Advances have been made in the treatment of lung cancer, but the disease continues to be a challenge to treat, primarily because of a high number of people who have late-stage cancer at the time of diagnosis, the likelihood of poor outcomes, and a greater symptom burden.
To explore how patients with lung cancer are perceived, researchers led by a team at the University of Texas Southwestern Medical Center reviewed data from clinician reports for more than 3,000 patients with solid tumors to see whether the perceptions about patients with lung cancer differed from those about patients with other types of cancer. Data had been gathered as part of the Eastern Cooperative Oncology Group Symptoms Outcomes and Practice Patterns study. Their findings are published in the December issue of the International Association for the Study of Lung Cancer's journal, the Journal of Thoracic Oncology (JTO).
The researchers found that, overall, clinicians were more pessimistic about patients with lung cancer compared with patients with breast, colon, or prostate cancer. Clinicians rated patients with lung cancer as more difficult to treat and as having a poorer quality of life and more difficulties related to cancer, comorbidities, treatment, and weight change. When other explanatory factors were considered for these differences (such as stage of disease and overall health of the patient), however, differences remained only for perceptions of quality of life and weight difficulties. In fact, even after accounting for these other explanatory factors, there was nearly four times the odds of clinicians perceiving patients with lung cancer to have a poor overall quality of life.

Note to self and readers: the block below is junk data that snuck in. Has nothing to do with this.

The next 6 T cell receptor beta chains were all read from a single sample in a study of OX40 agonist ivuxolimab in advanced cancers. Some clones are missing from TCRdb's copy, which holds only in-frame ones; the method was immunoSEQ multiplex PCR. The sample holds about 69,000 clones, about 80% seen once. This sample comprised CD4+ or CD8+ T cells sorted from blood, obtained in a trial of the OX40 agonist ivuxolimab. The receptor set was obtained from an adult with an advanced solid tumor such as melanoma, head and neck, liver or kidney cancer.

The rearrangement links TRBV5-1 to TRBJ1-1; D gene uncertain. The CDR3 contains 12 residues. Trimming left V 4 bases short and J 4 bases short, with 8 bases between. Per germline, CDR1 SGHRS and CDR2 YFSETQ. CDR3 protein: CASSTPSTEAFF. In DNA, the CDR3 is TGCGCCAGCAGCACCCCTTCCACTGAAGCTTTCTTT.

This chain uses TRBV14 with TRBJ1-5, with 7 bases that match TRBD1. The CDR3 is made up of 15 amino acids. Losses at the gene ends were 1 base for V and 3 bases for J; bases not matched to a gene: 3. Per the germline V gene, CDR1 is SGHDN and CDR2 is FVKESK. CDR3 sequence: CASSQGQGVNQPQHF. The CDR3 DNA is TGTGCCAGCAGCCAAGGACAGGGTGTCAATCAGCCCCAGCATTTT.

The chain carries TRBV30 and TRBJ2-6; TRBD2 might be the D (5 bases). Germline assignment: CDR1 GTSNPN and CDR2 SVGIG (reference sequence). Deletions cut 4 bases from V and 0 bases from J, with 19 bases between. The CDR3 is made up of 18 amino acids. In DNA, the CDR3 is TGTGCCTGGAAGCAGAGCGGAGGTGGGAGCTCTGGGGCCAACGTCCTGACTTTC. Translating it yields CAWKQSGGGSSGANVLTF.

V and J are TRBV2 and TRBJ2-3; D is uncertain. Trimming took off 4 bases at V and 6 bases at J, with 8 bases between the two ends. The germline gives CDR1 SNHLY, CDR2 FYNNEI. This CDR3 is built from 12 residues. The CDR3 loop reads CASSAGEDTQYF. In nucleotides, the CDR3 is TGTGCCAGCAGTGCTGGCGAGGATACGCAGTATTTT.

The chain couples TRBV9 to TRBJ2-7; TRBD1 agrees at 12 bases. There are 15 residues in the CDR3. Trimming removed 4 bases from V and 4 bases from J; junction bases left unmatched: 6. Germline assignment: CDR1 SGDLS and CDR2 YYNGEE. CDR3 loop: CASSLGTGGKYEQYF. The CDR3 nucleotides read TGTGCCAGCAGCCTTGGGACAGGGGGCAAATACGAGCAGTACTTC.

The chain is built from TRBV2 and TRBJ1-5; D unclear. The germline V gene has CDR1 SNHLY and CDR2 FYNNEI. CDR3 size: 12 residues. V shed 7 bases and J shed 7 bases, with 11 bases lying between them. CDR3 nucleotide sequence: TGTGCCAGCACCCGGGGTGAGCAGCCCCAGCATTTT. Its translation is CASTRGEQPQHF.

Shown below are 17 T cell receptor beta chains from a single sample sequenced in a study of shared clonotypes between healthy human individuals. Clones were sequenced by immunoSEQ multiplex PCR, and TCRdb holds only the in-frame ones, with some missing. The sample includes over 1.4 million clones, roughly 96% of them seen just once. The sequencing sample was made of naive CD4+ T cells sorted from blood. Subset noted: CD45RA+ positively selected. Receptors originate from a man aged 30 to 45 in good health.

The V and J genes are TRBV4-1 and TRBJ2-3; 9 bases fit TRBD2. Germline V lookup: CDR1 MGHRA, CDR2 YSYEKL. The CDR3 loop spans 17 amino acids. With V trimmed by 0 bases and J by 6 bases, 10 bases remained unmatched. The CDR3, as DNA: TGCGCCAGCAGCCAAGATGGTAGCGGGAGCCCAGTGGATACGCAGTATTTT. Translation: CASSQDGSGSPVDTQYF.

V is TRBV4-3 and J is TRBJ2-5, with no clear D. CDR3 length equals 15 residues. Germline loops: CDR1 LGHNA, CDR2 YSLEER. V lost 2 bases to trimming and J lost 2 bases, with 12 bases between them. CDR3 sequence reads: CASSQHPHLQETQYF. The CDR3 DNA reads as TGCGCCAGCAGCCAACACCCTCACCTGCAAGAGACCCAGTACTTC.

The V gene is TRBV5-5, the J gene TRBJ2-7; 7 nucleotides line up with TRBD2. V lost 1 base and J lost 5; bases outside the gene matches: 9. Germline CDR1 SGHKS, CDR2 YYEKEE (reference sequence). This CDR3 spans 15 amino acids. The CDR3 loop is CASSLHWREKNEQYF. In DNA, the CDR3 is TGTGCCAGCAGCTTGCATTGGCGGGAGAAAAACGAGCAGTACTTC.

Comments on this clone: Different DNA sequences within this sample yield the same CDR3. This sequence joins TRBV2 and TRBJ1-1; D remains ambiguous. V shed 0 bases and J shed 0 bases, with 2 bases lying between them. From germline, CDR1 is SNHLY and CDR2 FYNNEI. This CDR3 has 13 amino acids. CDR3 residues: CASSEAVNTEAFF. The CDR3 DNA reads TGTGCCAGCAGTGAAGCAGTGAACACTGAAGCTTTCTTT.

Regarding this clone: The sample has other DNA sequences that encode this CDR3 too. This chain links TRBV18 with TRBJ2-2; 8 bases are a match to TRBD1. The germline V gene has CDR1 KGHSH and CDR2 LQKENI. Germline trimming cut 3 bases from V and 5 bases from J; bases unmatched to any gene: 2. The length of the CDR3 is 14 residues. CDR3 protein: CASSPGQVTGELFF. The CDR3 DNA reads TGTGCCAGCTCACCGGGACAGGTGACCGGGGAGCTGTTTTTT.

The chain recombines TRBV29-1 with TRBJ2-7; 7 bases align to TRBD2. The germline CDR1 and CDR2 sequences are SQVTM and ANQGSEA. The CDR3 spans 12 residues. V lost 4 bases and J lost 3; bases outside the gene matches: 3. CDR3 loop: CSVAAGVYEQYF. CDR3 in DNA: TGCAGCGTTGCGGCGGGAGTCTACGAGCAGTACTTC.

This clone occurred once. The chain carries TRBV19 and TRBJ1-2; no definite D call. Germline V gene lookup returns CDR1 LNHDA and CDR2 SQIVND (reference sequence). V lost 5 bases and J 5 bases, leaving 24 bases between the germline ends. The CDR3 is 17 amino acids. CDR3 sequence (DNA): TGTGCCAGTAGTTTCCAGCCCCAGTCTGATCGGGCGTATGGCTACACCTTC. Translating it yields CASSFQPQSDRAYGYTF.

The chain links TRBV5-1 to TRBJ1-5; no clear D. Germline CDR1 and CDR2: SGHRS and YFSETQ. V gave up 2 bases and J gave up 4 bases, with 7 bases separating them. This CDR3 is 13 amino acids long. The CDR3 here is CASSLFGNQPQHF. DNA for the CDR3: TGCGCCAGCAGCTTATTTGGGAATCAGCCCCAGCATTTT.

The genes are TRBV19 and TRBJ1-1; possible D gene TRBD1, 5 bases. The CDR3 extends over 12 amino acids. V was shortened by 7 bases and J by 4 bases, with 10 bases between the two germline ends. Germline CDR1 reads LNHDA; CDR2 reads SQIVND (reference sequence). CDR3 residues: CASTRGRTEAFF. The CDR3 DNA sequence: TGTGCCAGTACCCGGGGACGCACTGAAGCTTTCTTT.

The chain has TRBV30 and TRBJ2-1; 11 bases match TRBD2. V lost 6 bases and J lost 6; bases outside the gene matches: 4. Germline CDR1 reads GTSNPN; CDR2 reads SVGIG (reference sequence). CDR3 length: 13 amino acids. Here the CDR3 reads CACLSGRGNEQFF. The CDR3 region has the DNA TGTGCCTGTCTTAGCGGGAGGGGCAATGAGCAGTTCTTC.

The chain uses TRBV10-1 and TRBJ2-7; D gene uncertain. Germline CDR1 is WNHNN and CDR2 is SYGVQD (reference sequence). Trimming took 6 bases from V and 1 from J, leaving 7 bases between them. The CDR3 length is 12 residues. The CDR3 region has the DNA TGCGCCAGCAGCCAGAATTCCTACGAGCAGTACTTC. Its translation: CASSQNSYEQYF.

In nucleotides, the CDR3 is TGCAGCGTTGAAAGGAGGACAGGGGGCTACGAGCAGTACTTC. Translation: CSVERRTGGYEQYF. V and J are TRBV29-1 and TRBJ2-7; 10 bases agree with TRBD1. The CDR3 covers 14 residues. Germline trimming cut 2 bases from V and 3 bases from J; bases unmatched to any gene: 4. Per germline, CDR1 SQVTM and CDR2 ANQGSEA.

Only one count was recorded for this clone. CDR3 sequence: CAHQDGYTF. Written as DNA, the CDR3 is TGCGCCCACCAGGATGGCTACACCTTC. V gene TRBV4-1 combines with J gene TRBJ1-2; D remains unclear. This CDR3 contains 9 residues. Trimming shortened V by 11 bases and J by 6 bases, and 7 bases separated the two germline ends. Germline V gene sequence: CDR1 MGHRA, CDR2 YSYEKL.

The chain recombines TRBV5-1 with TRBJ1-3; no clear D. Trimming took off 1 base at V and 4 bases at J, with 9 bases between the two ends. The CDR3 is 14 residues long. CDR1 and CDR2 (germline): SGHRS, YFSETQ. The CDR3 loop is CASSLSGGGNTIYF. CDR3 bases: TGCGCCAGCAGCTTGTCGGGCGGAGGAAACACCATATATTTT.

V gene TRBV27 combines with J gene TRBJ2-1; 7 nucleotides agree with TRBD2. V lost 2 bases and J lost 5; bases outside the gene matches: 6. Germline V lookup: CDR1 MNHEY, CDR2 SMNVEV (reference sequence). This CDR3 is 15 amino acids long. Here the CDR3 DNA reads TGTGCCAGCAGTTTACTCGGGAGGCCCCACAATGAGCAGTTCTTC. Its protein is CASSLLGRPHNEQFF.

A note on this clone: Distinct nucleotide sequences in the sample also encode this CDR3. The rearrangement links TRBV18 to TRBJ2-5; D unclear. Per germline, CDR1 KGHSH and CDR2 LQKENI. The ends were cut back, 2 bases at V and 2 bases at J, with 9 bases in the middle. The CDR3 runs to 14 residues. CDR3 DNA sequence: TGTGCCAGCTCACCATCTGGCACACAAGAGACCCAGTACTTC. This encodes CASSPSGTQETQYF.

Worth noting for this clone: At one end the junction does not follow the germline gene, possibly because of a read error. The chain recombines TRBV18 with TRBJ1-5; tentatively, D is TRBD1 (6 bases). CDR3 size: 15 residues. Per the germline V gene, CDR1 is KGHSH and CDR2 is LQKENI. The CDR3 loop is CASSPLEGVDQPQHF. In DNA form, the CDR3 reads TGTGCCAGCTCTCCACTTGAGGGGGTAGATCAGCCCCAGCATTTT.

"The findings of this study suggest that certain clinician judgments, such as quality of life and weight problems, may have been influenced by preexisting ideas about patients with lung cancer and their treatment options," says lead author Heidi A. Hamann, PhD, of the University of Texas Southwestern Medical Center and Harold C. Simmons Cancer Center, Dallas. Although the results seem to indicate a subtle underlying bias, further investigation is needed to determine if this bias is real or if, instead, clinicians based their perceptions in part on other unmeasured factors.
Coauthors of the study include IASLC members Joan Schiller, MD, also of the University of Texas Southwestern Medical Center, and Leora Horn, MD, of Vanderbilt University, Nashville, Tennessee.